Notes: This species is the commonly planted garden morning glory.
Etymology: Ipomoea comes from the Greek word meaning worm-like, possibly referring to the twining and twisting stems, or the twisted flower buds. Purpurea means purple.
Author: The Field Museum
Annual; stems pubescent, to 5 m; lvs round-cordate to ovate-cordate, entire (very rarely 3-lobed), abruptly short-acuminate or merely apiculate, glabrous to sparsely hairy; peduncles nearly or quite equaling the subtending petioles, 1-5-fld; sep lance-ovate to oblong, acute or acuminate, hirsute toward the base, commonly 10-15 mm; cor blue, purple, white, or variegated, 4-6 cm; ovary 3-locular; stigma 3-lobed; 2n=30. Native of trop. Amer., escaped from cult. and now a weed in fields, roadsides, and waste places in much of our range. July-Sept. (Pharbitis p.)
Gleason, Henry A. & Cronquist, Arthur J. 1991. Manual of vascular plants of northeastern United States and adjacent Canada. lxxv + 910 pp.
©The New York Botanical Garden. All rights reserved. Used by permission.
From Flora of Indiana (1940) by Charles C. Deam
Reported as an escape from all parts of the state. I have seen it as a pernicious weed in cornfields in several counties. I have not collected it as often as I saw it; so our map does not indicate its frequency in the state. The leaves of this species are sometimes 3-lobed.
Wiggins 1964, Austin 1998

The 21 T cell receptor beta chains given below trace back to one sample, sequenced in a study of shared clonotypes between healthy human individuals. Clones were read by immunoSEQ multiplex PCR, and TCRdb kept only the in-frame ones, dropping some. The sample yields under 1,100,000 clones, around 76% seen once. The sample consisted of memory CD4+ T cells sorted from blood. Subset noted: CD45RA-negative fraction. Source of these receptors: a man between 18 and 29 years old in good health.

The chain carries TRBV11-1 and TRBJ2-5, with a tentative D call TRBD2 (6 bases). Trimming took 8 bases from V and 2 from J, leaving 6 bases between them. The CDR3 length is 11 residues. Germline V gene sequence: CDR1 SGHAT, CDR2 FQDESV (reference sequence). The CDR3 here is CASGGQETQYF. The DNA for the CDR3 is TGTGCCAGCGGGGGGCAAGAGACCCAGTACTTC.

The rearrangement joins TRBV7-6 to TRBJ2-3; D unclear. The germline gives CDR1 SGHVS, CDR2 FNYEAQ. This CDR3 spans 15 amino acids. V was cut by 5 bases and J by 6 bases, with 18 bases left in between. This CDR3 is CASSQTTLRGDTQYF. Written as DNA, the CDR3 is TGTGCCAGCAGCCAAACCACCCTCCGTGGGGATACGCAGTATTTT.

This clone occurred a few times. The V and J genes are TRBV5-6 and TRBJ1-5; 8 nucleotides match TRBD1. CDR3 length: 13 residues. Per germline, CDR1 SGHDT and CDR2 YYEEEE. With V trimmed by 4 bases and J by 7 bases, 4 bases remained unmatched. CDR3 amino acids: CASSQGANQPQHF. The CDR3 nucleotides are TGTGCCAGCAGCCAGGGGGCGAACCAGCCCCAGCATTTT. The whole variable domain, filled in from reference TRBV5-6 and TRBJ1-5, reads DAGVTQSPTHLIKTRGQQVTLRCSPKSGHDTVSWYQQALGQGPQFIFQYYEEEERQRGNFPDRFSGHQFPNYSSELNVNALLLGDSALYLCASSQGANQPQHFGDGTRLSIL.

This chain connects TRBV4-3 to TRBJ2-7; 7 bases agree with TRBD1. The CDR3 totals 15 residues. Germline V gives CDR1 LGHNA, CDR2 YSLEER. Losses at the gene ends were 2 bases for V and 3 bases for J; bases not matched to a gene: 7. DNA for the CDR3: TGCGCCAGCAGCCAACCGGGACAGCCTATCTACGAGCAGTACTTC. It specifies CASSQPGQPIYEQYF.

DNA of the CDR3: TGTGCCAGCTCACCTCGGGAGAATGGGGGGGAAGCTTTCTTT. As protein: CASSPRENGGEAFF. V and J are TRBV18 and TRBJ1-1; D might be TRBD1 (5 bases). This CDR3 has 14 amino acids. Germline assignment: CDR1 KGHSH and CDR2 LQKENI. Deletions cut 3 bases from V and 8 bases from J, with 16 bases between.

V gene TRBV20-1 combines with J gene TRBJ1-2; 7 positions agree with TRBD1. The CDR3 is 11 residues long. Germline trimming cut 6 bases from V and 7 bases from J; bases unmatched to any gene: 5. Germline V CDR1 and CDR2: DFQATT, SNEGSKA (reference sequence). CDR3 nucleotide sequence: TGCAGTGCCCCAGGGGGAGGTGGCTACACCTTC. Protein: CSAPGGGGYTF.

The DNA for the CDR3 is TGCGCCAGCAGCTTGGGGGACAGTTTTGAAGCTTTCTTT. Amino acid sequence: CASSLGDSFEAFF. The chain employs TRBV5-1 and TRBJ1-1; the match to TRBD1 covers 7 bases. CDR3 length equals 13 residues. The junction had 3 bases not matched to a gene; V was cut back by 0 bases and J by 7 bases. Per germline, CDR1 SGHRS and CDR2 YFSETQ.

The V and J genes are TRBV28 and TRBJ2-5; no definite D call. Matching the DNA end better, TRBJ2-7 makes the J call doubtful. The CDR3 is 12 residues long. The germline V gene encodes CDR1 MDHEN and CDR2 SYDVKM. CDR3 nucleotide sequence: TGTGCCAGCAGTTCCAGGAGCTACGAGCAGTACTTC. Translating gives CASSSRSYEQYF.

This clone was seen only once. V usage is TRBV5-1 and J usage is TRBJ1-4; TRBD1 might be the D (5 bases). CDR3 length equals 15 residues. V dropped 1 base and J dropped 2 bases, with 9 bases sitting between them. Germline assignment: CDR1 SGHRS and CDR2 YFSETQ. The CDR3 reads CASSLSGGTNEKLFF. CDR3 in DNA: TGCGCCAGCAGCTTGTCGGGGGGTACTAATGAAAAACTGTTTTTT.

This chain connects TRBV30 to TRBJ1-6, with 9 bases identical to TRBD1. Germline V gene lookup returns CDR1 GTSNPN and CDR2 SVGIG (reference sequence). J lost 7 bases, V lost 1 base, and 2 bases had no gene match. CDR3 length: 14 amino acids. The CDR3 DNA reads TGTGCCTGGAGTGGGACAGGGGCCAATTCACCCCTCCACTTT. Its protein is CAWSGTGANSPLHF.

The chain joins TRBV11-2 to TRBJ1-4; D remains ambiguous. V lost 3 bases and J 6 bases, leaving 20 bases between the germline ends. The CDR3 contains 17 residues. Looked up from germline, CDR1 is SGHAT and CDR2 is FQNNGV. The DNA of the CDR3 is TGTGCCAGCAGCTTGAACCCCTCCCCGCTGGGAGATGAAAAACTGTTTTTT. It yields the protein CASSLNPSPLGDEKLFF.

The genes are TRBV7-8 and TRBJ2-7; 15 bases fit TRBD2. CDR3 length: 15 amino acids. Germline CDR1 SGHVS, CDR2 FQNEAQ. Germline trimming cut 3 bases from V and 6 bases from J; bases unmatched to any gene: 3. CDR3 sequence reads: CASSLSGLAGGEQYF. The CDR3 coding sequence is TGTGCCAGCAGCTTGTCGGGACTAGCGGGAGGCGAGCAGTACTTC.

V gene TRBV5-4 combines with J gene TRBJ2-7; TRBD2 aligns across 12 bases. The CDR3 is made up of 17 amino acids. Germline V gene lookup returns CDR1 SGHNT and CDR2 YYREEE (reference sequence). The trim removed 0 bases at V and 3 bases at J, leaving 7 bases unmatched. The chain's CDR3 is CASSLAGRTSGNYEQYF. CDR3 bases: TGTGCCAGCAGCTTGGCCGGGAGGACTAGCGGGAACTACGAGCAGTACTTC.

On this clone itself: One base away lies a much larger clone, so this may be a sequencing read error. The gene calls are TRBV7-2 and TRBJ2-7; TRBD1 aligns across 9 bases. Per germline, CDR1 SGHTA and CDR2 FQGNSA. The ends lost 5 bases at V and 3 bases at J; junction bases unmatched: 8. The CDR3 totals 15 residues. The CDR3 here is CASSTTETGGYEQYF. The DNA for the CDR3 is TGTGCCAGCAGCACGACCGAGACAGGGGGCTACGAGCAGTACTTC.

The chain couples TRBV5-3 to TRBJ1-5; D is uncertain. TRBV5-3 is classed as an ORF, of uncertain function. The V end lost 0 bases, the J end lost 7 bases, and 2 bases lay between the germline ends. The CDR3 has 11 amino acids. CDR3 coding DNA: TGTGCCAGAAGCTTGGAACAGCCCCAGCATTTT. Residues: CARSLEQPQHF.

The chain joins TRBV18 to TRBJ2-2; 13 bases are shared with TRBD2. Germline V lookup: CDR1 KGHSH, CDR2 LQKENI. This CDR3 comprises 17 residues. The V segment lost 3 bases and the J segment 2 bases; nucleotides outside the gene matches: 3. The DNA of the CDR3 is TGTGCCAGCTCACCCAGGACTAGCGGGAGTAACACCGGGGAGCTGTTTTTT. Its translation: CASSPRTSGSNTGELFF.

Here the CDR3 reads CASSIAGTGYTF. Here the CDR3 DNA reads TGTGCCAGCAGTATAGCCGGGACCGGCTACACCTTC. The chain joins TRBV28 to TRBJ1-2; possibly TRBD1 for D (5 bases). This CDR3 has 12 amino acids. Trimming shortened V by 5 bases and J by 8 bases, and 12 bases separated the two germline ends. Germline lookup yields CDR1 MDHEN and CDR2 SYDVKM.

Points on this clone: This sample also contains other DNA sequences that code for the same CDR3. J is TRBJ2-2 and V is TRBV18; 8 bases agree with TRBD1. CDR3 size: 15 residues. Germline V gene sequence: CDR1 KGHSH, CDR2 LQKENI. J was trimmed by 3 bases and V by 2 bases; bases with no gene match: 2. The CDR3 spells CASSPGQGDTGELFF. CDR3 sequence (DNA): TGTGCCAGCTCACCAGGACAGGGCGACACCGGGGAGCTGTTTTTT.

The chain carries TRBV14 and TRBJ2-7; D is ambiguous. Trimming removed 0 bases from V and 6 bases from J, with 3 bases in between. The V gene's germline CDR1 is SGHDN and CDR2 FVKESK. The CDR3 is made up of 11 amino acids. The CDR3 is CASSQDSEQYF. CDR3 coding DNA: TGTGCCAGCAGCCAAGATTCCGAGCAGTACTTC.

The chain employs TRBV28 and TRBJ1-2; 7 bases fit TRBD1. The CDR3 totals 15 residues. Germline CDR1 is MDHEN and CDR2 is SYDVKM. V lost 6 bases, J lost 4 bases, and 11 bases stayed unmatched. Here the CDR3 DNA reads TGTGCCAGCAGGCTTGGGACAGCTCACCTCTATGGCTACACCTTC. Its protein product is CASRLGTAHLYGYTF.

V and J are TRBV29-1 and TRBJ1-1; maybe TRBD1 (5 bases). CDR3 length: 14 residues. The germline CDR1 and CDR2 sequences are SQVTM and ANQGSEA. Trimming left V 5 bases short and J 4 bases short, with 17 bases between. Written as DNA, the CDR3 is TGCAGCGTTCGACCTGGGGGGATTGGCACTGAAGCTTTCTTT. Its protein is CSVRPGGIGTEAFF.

Duration: Annual Nativity: Non-Native Lifeform: Vine General: Annual, loosely pubescent to tomentose with short, appressed retrorse trichomes, often with large spreading trichomes which may reach 4 mm long, stems twining, branched to simple. Leaves: Blades ovate, entire to 5-lobed, 1-11 cm long, 1-12 cm wide, the base cordate, the apex acute to acuminate, rarely obtuse, mucronate, petioles 1-14 cm long. Flowers: Usually 2-5 flowered cymes, linear to lanceolate bracts, 1.3-9 mm long; pedicels 5-16 mm long, erect in flower, reflexed and enlarged in fruit, to 25 mm long; bracteoles 4.5 mm long; sepals 8-15 mm long, outer sepals narrowly ovate-lanceolate to elliptic, 2.5-4.5 mm wide, acute to abruptly acuminate apically, more pubescent near base, inner sepals ovate-lanceolate, 2.5-3 mm wide, acute to abruptly acuminate; funnelform corollas 2.5-4.3 cm long, blue, white within tube, glabrous, limb 2.4-4.8 cm wide. Fruits: Globose to ovoid capsule 7-8 mm wide. Ecology: Found in disturbed sites and in cultivated areas; 1,000-7,500 ft (305-2286 m); flowers from July-November. Distribution: Introduced to much of N. Amer.; in the US from OR south to CA, east to ME and Quebec CAN; south through the W. Indies; MEX, C. Amer., S. Amer.; also on every continent in the Old World. Notes: Introduced weed, highly variable species, largely due to cultivated selection. Distinguished from other regional Ipomoea by being hairy with appressed hairs facing downwards on leaves and stems, some of these becoming long; leaves entire and heart-shaped to shallowly divided into 3-5 lobes; sepals broad then abrupt to a sharp point (as opposed to other species, see their descriptions) and with spreading hairs. Ethnobotany: Unknown Etymology: Ipomoea comes from Greek ips, a worm and homoios, like, referring to plant-s habit, purpurea means purple. Synonyms: Convolvulus purpureus, Ipomoea hirsutula, I. purpurea var. diversifolia, Pharbitis purpurea Editor: SBuckley 2010, FSCoburn 2015